Up to 18% savings from targeted subsidies

KUALA LUMPUR: The government is expected to shave up to 17.5% of its petrol and diesel subsidy expenditures once the petroleum subsidy rationalisation plan takes place next year, says Economy Minister Mohd Rafizi Ramli.

The subsidy rationalisation is on track to be carried out and the government is already in the final stage of discussing its implementation.

“As for cost savings, we have different models and we have run the numbers and it will ultimately depend on what the government decides.

“The savings can range from 10% to 17.5% from the blanket subsidies that we have now,” Rafizi said after opening the conference on sustainable development for thriving communities 2023 organised by Monash University Malaysia here.

“There is no question about moving from blanket subsidies to targeted subsidies. The savings from this will be reallocated to some type of social protection for everyone but we must be seen to do this fairly and transparently,” he told StarBiz.

From Jan 1, the national central database, which will contain data such as household income, will be opened to Malaysians.

“Citizens will be able to log in and validate their data – these are the combined data that the government agencies have of your household. Once we have this we will be able to estimate better,” he told a panel session.

“For the first time, we hope to be able to have a decent insight into each household’s social economic standing especially in the Malaysian context where close to 40% of our citizens are now working in the informal sectors,” he added.

Rafizi said the data validation process would be carried out from January to March.

“Most probably the next meeting with Prime Minister and the Cabinet will be the last meeting before we decide what the final mechanism for targeted subsidies is.

“Those whom we feel are in the lower income categories, will have a set of social assistance of which the manner is still being discussed. Of course the strongest argument is for a monthly cash payout. If let’s say a person’s wages have picked up, then we can move away from social assistance to move towards social protection,” Rafizi added.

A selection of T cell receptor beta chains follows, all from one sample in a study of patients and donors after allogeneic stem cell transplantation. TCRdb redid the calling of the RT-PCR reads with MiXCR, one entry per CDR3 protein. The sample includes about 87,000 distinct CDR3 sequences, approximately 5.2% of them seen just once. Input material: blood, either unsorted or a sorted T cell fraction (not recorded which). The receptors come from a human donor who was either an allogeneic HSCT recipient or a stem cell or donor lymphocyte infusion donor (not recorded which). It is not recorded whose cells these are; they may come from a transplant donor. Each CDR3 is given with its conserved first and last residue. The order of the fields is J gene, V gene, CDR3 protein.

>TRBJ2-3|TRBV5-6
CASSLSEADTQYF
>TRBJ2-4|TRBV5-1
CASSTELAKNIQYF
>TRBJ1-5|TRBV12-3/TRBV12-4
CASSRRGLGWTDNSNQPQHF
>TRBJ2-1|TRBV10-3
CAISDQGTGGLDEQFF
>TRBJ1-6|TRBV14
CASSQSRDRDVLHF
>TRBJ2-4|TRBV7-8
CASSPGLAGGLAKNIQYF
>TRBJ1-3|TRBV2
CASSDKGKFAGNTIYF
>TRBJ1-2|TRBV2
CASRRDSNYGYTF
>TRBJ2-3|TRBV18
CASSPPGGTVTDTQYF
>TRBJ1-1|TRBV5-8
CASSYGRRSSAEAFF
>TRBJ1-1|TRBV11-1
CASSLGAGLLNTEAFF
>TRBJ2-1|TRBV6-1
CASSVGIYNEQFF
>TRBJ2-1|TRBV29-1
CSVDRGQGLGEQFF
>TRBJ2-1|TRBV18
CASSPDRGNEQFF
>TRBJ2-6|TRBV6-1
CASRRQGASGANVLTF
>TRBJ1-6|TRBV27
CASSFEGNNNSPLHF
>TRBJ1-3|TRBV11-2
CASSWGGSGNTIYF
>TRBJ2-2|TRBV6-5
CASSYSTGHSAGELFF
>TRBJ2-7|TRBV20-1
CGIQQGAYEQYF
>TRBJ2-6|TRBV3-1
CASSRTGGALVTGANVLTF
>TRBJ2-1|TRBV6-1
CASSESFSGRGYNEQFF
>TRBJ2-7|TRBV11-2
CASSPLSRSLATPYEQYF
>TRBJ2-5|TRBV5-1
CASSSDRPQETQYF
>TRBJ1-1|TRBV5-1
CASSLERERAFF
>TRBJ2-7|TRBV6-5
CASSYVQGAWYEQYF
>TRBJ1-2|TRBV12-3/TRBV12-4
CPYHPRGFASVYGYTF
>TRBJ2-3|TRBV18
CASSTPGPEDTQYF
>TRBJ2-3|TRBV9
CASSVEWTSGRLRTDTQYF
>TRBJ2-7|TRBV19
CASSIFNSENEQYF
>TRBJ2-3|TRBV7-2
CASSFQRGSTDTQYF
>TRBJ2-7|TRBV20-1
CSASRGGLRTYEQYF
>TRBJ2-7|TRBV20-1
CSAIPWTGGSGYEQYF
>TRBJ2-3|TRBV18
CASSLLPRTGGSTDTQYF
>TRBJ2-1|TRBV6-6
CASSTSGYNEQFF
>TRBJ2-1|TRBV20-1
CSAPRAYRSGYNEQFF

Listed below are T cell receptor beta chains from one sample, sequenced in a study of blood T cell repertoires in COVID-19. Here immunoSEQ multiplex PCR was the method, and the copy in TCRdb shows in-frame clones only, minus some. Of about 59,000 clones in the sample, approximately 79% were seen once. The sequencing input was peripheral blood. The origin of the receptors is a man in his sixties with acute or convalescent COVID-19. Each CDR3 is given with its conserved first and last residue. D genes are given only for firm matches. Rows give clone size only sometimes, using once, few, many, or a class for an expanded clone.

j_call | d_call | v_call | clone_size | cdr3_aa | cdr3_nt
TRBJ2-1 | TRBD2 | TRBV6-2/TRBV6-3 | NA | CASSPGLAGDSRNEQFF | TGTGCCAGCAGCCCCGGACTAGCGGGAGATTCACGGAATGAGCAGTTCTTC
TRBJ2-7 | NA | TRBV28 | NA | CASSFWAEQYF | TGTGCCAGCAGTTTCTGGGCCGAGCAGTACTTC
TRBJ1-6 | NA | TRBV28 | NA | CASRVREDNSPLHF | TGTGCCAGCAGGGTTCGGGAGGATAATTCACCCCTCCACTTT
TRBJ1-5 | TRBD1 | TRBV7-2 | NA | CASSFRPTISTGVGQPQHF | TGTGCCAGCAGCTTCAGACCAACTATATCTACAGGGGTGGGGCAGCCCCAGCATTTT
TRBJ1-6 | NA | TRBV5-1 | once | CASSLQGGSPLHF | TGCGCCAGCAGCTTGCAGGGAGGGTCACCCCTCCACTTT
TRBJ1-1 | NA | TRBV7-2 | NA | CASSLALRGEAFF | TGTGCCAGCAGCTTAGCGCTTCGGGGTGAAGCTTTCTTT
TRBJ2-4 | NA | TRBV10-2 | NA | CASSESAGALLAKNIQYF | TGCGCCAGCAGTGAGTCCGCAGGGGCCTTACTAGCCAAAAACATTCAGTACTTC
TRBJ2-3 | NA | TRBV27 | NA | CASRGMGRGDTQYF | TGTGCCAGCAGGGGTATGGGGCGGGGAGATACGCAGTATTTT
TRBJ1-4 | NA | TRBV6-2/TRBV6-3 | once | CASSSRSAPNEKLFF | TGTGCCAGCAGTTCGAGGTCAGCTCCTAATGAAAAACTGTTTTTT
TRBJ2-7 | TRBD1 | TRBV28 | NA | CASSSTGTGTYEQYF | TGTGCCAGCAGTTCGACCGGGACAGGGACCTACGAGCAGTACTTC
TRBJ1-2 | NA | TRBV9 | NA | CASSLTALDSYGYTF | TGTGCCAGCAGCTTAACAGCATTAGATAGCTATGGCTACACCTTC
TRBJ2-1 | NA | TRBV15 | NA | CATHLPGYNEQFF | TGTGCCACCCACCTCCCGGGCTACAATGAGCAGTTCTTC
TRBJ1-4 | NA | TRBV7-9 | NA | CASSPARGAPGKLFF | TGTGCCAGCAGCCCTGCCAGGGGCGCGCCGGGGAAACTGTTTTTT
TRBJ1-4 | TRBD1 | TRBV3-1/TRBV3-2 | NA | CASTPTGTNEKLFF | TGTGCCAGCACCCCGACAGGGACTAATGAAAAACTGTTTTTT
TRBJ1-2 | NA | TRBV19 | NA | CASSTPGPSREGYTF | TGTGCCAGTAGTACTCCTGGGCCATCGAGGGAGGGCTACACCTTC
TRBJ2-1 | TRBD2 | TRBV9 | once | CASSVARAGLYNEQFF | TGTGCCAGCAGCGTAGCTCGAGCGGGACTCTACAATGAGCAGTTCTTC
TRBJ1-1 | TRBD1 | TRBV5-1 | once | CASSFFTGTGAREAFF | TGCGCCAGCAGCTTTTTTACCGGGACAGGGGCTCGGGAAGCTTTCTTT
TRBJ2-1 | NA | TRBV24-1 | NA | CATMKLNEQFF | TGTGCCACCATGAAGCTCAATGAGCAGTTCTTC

He noted this is the best window of time for the government to implement such reforms for a sustainable future.

“Universal social protection will be independent of your employment status and where you come from. These will be announced later.

“We hope to get public acceptance on what we expect to be an unpopular decision. Blanket electricity subsidies have by and large been unwound,” he said.

Rafizi, who is in charge of approving development expenditures for the various ministries, said it is important to cut down the turnaround time in terms of a government’s project implementation from when it is approved.

“Procurement for health sector sometimes takes a two-year turnaround time just to replace one medical equipment. When it takes too long to complete a procurement, the cost will balloon. For some medical equipment, we can explore the leasing them instead.

He said number of government departments have a habit of booking an allocation first.

“I went through line-by-line, there will be hundreds of items of just RM10. I was told they had to book it first because it will take them about two years before they bought them.

“They were concerned of being penalised of not being able to spend. This shows the long process from allocation to procurement,” he said.

“But we are looking at how to strike a balance between decentralisation. We are at the tail end of a very centralised system especially for procurement and project implementation. We must strike a balance without sacrificing accountability - we will be able to see much better processes in the next one year.

"For every ringgit we spend, it must have as much spillover effects as possible and not be guzzled out by bureaucracy or inefficiencies,” Rafizi added.
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